Eskom aims to approach the market imminently with an offer to buy up to 1 000 MW of surplus electricity that it believes could be immediately available from existing independent power producers (IPPs) and large companies with their own generation capacity, such as Sasol and Sappi.
CEO André de Ruyter reported on Sunday that Public Enterprises Minister Pravin Gordhan had given the utility permission to approach the market on an urgent basis, but he also indicated that the proposed purchases had not been canvassed with or approved by the National Energy Regulator of South Africa (Nersa), which will host public hearings this week on Eskom’s request for a 32% tariff hike in 2023.
Speaking at a briefing to explain Eskom’s decision to declare, in the early hours of Sunday morning, Stage 6 load-shedding, De Ruyter said that the utility would approach the market on the basis of a dynamic-pricing model, whereby it would contract with suppliers at rates that were competitive with its “highest cost alternative”.
Currently, the utility’s most expensive production arises from the diesel-fuelled open cycle gas turbines (OCGTs), which are being used at high capacity factors to close gaps being left by the poorly performing coal fleet and the prolonged unavailability this year of Koeberg Unit 2, which had tripped again following a recent extended maintenance.
“So, when our coal fired units return to stability and our marginal cost goes down, then the market price that we are willing to offer would also go down commensurately,” De Ruyter explained.
“We want to make use of a dynamic market to, on a daily basis, fix prices from a number of suppliers, so that they also can do their calculations to see if it is worth their while to supply power into the grid.”
Overall, the model should result in prices below that of producing OCGT electricity, the cost of which has surged materially this year in line with the higher diesel prices that have emerged following Russia’s invasion of Ukraine.
For the year-to-date, Eskom has spent more than R7.7-billion to buy diesel and has a remaining budget for the year to March of only about R500-milion.
However, COO Jan Oberholzer indicated that, given the state of the coal fleet, he expected Eskom’s expenditure on diesel for the remainder of the financial year to probably double from the amount spent year-to-date.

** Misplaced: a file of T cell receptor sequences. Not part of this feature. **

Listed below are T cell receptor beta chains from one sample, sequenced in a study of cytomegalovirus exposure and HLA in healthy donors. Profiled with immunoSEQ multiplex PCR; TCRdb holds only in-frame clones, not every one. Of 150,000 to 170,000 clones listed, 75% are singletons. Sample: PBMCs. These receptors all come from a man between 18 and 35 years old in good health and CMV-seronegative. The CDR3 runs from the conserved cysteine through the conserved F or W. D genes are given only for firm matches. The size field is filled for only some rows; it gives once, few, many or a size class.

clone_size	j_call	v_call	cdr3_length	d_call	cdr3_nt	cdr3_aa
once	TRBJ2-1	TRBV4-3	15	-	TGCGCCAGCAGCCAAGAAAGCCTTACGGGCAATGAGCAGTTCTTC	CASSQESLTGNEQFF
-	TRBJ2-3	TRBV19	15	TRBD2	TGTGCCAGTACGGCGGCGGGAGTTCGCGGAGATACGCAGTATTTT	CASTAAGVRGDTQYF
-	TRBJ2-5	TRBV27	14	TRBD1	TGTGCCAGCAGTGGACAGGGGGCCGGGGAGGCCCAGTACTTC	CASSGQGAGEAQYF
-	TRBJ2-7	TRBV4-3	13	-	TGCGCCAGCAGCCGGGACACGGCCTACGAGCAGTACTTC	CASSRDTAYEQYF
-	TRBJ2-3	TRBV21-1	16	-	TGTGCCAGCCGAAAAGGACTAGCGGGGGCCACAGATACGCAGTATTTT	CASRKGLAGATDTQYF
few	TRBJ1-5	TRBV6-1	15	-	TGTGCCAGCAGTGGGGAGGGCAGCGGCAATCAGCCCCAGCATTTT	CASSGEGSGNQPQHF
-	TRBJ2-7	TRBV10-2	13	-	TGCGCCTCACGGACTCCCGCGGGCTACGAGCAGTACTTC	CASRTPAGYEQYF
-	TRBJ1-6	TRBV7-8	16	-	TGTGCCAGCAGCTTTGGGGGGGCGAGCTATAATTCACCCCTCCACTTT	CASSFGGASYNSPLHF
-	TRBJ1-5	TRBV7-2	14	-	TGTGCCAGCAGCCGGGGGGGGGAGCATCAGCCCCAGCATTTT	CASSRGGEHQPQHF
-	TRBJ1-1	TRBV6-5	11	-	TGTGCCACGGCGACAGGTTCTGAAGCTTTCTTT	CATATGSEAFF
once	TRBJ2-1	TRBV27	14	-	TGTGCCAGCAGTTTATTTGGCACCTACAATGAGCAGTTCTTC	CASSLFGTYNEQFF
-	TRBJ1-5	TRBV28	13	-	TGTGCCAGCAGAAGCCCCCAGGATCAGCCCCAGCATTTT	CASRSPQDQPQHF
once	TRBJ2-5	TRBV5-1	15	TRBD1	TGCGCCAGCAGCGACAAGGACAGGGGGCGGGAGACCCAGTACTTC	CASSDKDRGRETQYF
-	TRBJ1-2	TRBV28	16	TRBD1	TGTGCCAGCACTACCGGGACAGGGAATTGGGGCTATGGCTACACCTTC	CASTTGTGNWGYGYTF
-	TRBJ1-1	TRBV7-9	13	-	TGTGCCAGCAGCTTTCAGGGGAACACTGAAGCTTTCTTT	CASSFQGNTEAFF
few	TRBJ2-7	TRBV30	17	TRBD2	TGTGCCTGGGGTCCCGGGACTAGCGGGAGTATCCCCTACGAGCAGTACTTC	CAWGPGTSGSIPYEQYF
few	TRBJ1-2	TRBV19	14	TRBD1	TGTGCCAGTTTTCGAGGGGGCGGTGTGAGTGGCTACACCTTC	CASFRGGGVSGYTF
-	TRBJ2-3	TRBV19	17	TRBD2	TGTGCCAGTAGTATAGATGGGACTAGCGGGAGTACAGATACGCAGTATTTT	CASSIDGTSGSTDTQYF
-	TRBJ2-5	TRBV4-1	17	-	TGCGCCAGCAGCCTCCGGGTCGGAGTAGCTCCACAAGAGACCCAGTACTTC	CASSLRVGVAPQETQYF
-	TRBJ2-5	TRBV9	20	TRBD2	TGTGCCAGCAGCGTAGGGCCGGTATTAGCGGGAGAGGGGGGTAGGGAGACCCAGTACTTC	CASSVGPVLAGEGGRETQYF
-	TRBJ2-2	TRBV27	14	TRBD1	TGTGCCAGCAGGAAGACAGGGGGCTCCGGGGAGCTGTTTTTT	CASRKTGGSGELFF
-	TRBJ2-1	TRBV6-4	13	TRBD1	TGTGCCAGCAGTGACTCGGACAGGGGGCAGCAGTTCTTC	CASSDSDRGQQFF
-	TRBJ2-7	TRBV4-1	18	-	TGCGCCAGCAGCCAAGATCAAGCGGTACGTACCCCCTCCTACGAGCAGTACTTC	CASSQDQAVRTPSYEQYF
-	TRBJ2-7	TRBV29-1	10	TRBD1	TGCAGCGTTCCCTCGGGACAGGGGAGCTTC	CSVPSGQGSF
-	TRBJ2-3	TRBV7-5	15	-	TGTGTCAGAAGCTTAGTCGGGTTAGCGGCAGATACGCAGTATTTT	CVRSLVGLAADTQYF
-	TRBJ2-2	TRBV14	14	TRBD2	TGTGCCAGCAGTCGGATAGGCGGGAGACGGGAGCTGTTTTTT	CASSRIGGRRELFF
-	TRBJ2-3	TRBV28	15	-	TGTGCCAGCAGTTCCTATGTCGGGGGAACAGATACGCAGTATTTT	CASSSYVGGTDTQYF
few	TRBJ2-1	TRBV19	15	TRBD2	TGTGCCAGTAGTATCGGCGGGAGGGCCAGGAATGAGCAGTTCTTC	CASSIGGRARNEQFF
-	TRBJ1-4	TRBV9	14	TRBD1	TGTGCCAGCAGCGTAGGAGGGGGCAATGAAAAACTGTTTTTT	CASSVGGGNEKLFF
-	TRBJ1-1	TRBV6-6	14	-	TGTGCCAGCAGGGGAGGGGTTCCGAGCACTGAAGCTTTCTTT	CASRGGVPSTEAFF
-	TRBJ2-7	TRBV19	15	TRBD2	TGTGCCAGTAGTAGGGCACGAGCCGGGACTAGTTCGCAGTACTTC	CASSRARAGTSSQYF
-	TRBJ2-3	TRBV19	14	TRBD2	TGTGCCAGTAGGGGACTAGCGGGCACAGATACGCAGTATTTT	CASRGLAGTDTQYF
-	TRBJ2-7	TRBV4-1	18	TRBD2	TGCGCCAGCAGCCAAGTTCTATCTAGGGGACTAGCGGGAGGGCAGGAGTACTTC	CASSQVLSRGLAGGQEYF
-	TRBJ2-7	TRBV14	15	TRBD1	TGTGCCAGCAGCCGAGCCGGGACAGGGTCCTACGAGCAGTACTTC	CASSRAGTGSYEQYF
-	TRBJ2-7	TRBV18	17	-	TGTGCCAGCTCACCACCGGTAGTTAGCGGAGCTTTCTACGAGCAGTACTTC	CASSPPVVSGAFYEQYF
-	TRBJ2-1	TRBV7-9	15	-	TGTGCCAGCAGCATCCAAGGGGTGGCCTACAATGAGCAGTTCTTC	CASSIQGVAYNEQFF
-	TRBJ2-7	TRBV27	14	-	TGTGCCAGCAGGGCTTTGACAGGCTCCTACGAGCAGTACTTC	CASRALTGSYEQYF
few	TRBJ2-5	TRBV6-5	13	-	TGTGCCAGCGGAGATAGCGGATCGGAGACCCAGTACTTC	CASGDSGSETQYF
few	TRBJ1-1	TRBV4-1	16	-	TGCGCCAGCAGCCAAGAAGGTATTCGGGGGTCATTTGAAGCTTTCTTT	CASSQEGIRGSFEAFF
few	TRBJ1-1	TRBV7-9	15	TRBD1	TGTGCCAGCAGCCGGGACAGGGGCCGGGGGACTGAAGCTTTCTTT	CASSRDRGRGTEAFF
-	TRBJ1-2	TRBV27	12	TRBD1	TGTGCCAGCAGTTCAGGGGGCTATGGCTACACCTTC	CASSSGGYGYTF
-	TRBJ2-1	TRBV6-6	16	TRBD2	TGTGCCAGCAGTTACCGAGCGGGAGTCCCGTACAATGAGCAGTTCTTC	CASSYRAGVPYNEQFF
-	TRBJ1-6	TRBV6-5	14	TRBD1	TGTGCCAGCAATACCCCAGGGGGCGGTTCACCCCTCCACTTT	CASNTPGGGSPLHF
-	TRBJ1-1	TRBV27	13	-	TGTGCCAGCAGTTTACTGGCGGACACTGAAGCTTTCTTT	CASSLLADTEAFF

Board and shareholder approval had been secured for the buying of any surplus electricity in line with an announcement made by President Cyril Ramaphosa on July 25, when he said Eskom would be empowered to approach industrial companies, IPPs and countries in the region with any immediately available generation capacity as part of a broader package of interventions to tackle intensifying load-shedding.
“We had an urgent board meeting yesterday, with Minister Gordon in attendance, and we discussed further steps to be taken.
“Tomorrow we will be approaching the markets to procure whatever megawatts are available on an urgent basis.
“We think that we can get about 1 000 MW from available generation capacity that we can tap into,” De Ruyter said.
While not all of that surplus was immediately available, Eskom had a high degree of confidence that it could procure more from the existing renewables IPPs, whose contracts disallowed them from selling surplus energy into the grid.
De Ruyter said that given the urgency, Nersa had not been approached regarding the proposal.
“I think it is something that we will address with Nersa once we have emerged out of this crisis.”
BEYOND STAGE 6?
Meanwhile, both De Ruyter and Oberholzer stressed that the risk of intensive load-shedding remained for the coming week, owing to ongoing breakdowns across the coal fleet.
While Eskom was hoping not to sustain Stage 6 beyond the Sunday night peak, De Ruyter acknowledge that there was a risk currently that even Stage 6 could be breached for the first time, owing to the unpredictability of the fleet.
The load-shedding schedule currently caters for up to Stage 8, or 8 000 MW of rotational cuts, after which the System Operator would have to issue directives to municipalities for even higher cuts so as to avoid the system declining into a total blackout, from which it would take weeks to recover.
Over the last week more than 45 units had tripped, while 42 units tripped in the previous week, precipitating the current round of load-shedding.
De Ruyter stressed, however, that there was no intention to defer planned maintenance, which had been ramped up recently to above 7 000 MW as the summer maintenance season kicked in.
“We do not wish to repeat the mistakes of the past by deferring planned maintenance.
“Also, once a unit has been taken off, and it has been opened up for planned maintenance, to return it to service before the maintenance has been completed, doesn’t make much sense.
“So that is going to be our approach: we want to continue with planned maintenance, and we believe that compromising on that right now, we will again kick the can down the road and cause even greater difficulties further down the line.”
Acting generation GM Rhulani Mathebula also stressed that Eskom believed that the quality of the general overhauls was on an improving trend, indicating that of the ten units that recently underwent major “philosophy maintenance” eight were operating to expectation.
However, the post-maintenance performance of Koeberg Unit 2 and Duvha Unit 2 had been problematic, with both units still currently not operating.
Koeberg Unit 2, De Ruyter stressed, would only be returned to service once there was full confidence, in consultation with Framatome, that it could be returned safely.